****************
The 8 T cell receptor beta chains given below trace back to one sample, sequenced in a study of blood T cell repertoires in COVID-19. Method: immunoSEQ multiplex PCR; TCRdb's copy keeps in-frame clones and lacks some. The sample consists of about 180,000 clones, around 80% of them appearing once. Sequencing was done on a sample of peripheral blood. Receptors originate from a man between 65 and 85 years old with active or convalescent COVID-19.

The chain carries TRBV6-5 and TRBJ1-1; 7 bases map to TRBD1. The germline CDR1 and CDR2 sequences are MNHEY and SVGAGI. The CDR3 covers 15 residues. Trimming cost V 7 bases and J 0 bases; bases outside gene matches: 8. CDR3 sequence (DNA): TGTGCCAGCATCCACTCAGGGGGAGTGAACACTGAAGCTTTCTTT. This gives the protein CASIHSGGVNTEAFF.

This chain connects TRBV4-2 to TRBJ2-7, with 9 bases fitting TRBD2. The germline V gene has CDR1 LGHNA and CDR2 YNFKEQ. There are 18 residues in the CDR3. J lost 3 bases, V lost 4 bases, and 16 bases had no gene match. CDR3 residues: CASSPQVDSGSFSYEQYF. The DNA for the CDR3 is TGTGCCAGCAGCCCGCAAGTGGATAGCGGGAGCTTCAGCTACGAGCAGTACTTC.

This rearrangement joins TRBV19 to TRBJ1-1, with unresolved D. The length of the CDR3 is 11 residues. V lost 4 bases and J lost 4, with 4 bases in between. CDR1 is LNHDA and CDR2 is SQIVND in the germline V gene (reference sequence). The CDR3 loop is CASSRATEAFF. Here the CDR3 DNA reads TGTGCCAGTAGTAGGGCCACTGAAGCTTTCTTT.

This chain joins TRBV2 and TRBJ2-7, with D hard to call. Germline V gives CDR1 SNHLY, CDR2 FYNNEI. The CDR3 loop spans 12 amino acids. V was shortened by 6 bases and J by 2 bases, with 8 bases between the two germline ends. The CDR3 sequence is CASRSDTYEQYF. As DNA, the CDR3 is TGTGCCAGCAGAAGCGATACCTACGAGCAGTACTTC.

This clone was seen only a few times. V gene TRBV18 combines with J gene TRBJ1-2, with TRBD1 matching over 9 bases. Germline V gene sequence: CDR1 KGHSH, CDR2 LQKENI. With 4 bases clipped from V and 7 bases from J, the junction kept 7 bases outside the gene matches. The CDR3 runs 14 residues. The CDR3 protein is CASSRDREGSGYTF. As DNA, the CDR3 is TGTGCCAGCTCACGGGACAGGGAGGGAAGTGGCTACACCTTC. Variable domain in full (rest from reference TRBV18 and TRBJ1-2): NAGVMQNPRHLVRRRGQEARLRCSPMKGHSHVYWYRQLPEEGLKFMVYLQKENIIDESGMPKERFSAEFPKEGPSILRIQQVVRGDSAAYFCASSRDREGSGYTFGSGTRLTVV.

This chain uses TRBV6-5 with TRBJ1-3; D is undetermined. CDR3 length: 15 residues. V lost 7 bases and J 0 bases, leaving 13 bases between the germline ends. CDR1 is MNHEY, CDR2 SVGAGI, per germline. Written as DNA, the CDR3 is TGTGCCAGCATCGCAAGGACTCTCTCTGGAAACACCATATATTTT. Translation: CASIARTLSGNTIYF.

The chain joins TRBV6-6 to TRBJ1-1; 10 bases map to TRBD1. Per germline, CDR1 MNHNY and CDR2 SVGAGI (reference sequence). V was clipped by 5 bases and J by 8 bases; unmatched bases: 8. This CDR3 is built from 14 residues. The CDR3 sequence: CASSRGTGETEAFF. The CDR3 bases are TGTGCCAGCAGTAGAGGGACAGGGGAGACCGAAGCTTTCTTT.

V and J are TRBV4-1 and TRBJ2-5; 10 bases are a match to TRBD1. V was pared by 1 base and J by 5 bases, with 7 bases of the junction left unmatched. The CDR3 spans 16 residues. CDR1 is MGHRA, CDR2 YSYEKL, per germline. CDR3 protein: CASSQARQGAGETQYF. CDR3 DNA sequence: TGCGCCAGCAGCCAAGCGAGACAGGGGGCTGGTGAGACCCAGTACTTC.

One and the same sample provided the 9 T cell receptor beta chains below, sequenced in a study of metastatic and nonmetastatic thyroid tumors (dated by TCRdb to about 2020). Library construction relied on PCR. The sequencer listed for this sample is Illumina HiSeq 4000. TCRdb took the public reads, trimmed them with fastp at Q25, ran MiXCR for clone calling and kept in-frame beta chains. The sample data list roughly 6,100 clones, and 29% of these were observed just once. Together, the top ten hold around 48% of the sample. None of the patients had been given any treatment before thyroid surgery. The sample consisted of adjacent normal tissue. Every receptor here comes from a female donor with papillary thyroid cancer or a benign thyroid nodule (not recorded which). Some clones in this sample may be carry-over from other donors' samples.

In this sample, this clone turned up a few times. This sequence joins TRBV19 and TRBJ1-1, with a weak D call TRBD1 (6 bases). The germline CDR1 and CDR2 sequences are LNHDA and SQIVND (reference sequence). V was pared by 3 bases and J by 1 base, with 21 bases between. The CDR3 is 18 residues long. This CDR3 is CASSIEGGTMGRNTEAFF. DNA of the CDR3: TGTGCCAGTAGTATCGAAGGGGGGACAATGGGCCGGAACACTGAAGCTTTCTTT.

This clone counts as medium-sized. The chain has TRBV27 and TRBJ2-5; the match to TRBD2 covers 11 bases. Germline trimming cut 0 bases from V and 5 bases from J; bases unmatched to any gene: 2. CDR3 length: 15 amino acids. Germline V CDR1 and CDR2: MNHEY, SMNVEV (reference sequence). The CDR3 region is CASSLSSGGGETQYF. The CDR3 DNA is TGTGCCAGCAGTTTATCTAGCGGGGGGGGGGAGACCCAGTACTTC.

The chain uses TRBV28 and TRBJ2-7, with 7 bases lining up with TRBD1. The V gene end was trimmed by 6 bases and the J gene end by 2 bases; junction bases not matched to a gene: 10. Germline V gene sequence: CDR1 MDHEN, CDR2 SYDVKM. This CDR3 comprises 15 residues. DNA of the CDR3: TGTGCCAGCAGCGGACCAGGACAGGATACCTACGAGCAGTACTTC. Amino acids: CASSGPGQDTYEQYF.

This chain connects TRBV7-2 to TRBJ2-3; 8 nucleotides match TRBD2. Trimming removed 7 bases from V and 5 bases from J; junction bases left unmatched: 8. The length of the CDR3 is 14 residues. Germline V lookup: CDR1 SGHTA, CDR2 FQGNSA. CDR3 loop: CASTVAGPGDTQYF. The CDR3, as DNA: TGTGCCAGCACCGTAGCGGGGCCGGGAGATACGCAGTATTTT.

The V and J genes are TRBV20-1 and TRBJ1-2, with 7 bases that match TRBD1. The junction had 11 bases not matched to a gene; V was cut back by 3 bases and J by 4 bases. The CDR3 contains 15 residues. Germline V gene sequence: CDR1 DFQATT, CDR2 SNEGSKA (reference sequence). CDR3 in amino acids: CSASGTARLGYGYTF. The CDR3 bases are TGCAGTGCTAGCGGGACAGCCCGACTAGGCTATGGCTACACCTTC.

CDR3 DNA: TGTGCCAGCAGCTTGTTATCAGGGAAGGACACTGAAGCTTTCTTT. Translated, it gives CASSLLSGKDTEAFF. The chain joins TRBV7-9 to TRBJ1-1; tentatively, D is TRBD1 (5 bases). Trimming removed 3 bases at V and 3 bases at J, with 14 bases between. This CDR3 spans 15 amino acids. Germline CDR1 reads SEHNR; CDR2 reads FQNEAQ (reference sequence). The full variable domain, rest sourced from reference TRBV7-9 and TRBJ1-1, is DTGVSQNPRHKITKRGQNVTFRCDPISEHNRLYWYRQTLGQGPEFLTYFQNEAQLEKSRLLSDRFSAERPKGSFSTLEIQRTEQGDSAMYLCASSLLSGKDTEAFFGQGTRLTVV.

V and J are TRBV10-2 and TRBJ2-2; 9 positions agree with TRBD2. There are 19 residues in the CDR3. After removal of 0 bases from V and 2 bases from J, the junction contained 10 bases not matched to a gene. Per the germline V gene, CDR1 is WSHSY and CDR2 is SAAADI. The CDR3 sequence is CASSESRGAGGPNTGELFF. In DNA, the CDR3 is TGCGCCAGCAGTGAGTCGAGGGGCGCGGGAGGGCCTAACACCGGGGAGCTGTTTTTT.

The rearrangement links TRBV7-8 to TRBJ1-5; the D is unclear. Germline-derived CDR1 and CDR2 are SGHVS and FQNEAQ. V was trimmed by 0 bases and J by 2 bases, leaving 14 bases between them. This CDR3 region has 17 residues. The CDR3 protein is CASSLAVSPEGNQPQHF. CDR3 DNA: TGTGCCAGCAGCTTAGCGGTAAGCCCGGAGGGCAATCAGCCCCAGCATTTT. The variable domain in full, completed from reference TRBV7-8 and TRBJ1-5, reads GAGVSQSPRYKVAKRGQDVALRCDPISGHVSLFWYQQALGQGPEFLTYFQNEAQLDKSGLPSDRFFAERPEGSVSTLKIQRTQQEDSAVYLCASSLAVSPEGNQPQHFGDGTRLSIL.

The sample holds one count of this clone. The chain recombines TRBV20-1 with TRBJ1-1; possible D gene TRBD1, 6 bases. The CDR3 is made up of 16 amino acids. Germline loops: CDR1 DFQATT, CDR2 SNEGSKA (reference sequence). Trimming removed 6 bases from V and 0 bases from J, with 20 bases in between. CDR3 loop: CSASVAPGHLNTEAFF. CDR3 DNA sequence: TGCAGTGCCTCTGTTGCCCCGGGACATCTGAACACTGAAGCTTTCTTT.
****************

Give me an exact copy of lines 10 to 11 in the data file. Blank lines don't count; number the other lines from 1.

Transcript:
One and the same sample provided the 9 T cell receptor beta chains below, sequenced in a study of metastatic and nonmetastatic thyroid tumors (dated by TCRdb to about 2020). Library construction relied on PCR. The sequencer listed for this sample is Illumina HiSeq 4000. TCRdb took the public reads, trimmed them with fastp at Q25, ran MiXCR for clone calling and kept in-frame beta chains. The sample data list roughly 6,100 clones, and 29% of these were observed just once. Together, the top ten hold around 48% of the sample. None of the patients had been given any treatment before thyroid surgery. The sample consisted of adjacent normal tissue. Every receptor here comes from a female donor with papillary thyroid cancer or a benign thyroid nodule (not recorded which). Some clones in this sample may be carry-over from other donors' samples.

In this sample, this clone turned up a few times. This sequence joins TRBV19 and TRBJ1-1, with a weak D call TRBD1 (6 bases). The germline CDR1 and CDR2 sequences are LNHDA and SQIVND (reference sequence). V was pared by 3 bases and J by 1 base, with 21 bases between. The CDR3 is 18 residues long. This CDR3 is CASSIEGGTMGRNTEAFF. DNA of the CDR3: TGTGCCAGTAGTATCGAAGGGGGGACAATGGGCCGGAACACTGAAGCTTTCTTT.